My, my, my. This has been an interesting week in the world of politics, hasn't it? Watching the GOP slowly slide into the pits of hell has been more fun than watching the race to the World Series, the opening weeks of football, and the emergence of Studio 60 on the Sunset Strip. There's nothing I love more than hypocrisy on a stick and when it comes to mucking it up, the Defenders of Moral Values in America, the sainted Grand Old Party, does it better than just about any other political group in this country.
Two words for this week's spectacular political implosion: Mark Foley.
In all the Foley Brouhaha this week, my favorite commentary came yesterday on WAMU during "All Things Considered." I don't remember the commentator's name, but here's the essence of a snippet.
"Mark Foley is blaming everyone and everything but himself. He's gay. He's an alcoholic. He was abused by a priest. The devil made him do it. The dog ate his homework. Anything to avoid taking personal responsibility."
And there's the whole point of this and so many other very public acts of indiscretion over the last 20 years or so: a lack of personal responsbility.
No one wants to be responsible or accountable. Everyone wants someone else to blame. And yet, why? Why have we become a nation of fingerpointers, blamers, excuse-makers? What happened in our history that started this wave of supposed personal blamelessness that is now a tsunami of irresponsibility and passing of the buck?
I know I'm engaging in broad generalizations here and I know I've got just as many things to be responsible and accountable for in my own life. It seems, though, that irresponsibility has arrived at a whole new low.
The very worst consequence of this lack of personal responsibility and accountability is, it is turning us into a nation of contemporary victims. And I include myself here as someone who is still looking for a job and is letting what happened to me six months ago hold me back, effectively making me a victim. But the difference between real victims (i.e. the disenfranchised and voiceless like small children who are trusting and end up in the clutches of the sick and insane and then are shot dead on the floors of school rooms, etc.) and the rest of us is, the rest of us choose to be victims. We chose to stay down. We chose to blame and make excuses.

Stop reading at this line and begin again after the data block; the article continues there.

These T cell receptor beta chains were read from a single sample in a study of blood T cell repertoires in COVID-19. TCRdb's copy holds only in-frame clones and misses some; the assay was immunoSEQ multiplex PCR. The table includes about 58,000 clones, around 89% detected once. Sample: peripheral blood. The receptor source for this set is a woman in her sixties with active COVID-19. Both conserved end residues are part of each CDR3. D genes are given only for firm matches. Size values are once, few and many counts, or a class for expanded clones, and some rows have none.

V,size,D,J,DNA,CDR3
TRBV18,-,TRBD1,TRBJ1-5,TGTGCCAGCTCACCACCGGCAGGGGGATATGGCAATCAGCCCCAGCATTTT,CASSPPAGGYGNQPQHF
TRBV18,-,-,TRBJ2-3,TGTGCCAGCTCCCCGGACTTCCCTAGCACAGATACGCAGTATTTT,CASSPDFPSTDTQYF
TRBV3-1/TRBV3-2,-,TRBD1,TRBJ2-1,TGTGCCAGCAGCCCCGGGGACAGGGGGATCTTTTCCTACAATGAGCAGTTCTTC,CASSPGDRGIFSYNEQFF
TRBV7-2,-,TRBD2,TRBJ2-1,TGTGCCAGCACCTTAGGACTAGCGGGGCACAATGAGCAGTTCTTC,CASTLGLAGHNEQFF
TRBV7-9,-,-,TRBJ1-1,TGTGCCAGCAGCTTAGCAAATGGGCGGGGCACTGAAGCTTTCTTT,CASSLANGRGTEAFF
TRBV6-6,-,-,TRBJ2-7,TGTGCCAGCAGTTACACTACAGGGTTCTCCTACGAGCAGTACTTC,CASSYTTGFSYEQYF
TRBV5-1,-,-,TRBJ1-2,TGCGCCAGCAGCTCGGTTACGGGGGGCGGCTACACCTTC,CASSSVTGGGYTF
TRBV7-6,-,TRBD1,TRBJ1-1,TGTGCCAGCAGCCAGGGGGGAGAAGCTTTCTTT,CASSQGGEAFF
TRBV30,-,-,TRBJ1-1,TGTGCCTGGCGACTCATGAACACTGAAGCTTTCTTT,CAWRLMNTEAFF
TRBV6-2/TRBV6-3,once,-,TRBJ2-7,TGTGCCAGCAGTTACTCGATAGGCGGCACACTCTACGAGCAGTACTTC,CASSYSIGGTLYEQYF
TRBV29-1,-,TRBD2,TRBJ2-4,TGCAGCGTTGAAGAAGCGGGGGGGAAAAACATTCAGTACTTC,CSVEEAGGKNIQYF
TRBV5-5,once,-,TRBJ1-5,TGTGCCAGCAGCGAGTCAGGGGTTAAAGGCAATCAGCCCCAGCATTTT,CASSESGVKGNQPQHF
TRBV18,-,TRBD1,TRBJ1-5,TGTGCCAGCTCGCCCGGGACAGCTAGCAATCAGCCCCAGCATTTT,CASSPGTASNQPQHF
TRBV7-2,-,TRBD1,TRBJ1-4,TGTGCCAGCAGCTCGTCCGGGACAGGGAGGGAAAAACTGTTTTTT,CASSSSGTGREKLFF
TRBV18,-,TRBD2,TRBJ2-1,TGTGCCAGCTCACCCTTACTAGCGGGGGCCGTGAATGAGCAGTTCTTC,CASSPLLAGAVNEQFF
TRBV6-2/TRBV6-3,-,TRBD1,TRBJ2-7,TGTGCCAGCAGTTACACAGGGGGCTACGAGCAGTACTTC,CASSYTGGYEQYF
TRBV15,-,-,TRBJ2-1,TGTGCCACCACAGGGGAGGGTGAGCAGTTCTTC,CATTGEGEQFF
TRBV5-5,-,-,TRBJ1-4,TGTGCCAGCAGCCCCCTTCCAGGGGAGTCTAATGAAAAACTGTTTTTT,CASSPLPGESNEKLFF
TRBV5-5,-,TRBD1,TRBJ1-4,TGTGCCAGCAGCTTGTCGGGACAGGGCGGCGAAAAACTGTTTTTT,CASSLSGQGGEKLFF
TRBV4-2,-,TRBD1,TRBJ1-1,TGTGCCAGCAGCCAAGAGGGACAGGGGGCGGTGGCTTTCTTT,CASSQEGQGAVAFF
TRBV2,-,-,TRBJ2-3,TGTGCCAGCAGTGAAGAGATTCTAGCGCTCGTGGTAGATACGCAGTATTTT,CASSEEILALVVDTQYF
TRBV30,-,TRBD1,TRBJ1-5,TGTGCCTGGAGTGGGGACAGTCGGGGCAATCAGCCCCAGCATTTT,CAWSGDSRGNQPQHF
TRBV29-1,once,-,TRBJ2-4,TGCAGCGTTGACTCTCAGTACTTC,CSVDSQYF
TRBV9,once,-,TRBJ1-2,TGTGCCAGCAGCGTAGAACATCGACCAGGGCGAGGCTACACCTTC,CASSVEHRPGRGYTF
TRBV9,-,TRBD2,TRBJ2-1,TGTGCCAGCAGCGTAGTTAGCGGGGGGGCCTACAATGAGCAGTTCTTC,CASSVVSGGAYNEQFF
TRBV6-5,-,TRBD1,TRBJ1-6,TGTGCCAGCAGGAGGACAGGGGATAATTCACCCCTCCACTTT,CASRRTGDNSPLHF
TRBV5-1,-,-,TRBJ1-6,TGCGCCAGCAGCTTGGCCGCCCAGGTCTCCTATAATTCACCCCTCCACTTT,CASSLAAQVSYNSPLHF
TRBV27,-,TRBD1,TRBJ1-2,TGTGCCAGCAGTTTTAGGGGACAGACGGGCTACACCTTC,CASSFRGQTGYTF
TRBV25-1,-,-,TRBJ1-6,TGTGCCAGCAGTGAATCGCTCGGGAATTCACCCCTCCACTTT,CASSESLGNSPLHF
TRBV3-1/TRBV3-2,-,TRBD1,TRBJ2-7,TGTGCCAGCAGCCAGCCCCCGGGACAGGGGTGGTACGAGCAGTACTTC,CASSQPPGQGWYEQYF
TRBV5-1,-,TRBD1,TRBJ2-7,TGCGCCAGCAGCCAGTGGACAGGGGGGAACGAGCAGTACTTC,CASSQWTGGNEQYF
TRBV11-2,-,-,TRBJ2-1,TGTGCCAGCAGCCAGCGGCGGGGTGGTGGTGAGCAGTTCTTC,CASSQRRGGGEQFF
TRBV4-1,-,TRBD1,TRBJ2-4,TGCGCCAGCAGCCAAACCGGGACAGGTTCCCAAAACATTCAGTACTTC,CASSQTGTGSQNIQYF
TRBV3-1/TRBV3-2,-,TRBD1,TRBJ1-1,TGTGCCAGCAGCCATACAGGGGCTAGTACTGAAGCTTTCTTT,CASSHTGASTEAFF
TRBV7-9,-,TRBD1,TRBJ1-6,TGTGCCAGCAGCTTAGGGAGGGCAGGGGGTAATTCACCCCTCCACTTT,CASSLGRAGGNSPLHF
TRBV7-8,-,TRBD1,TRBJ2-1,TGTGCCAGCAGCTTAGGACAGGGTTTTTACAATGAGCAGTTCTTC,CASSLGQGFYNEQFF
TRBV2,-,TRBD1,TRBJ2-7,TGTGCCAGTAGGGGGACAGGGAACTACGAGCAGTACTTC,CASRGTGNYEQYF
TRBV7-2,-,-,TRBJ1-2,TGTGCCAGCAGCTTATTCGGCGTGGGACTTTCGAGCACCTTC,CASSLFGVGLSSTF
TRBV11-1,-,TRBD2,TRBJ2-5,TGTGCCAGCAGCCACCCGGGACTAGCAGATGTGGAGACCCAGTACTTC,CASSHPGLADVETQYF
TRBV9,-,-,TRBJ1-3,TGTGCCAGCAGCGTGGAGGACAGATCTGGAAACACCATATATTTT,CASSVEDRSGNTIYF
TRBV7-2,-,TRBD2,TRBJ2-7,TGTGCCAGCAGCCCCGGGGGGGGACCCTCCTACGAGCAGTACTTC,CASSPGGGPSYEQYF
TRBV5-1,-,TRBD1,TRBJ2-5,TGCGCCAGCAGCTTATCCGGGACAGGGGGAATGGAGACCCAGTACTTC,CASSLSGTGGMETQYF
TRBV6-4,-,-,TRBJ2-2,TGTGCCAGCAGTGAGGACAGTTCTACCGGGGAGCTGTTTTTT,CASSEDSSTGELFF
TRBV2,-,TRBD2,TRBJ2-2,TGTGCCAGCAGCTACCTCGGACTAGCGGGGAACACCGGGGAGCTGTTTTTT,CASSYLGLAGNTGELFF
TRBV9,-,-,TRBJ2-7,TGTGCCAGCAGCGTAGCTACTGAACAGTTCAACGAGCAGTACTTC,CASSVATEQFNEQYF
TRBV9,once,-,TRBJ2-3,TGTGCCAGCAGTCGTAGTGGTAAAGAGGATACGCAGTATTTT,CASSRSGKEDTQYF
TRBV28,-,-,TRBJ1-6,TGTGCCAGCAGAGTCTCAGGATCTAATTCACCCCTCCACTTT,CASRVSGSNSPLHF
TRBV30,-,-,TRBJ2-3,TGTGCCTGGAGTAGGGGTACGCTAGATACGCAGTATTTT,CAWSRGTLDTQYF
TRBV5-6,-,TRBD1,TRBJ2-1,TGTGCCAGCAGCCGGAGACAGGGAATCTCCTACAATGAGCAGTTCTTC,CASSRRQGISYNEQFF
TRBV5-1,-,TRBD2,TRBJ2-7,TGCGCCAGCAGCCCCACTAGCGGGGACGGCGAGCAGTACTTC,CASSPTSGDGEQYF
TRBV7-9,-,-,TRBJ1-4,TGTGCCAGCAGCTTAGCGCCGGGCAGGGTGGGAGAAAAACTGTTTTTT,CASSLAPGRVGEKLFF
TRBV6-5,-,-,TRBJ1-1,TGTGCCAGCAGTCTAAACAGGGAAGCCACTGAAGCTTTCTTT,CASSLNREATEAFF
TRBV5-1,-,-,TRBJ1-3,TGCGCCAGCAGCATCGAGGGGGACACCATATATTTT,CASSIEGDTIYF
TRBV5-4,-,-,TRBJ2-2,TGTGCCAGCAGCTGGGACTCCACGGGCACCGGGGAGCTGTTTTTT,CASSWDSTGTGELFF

Mark Foley is a classic example of chosing to be a contemporary victim. He is blaming everyone and everything but himself. The roiling and boiling in the media and amongst the public might simmer down if he stood up and said, "I am to blame. No one made me send those emails. No one forced me to drink. The dog did not eat my homework. I chose to send those emails, I chose to drink, I chose not to do my homework. I have no one to blame for my circumstances but myself. I chose."
Okay, I know, I know. You're saying, but wait, many of us have been victims of this, that, and the other. True. We have been. Bear with me, though. Like the word "hero," describing anyone and everyone who does anything remotely extraordinary and awe-inspiring, the word "victim" has become a catch-all basin for every little thing that happens to us. But an attitude of victimhood is something far different from being victimized. Sure, I've had my car stolen and been a "victim" of crime, yet I've moved beyond that. Yeah, I got laid off this spring in a less than professional and legitimate way, and I've chosen to dwell on it, fuss over it, rant about it, get depressed over it--a victim of an incompetent boss and a floundering organization. And I've been stuck because I've chosen to be a victim.
But there's the difference. At some point in our lives, we're all going to be victims of something. It could be as simple as being laid off or as horrific as having a family member murdered. And while we all need time to sort and process, we also have to decide whether we're going to pick up and move or sit. An attitude of victimization keeps us stuck. And blaming.
Let's stop blaming. And let's stop being stuck. It's time to stand up, dust ourselves off, wipe our tears and our noses, and get on with the act of living and behaving in ways that show we're willing to be held accountable and we're willing to be responsible.
I'll start. As of today, I'm no longer going to rant against Kate Krebs and the National Recycling Coalition. I'm going to change my destiny and get back on track with life. I'm going to get up and move. I'm not going to be stuck any longer. And I'm not going to blame anyone for my circumstances except me, because I have a choice and I'm choosing not to be stuck.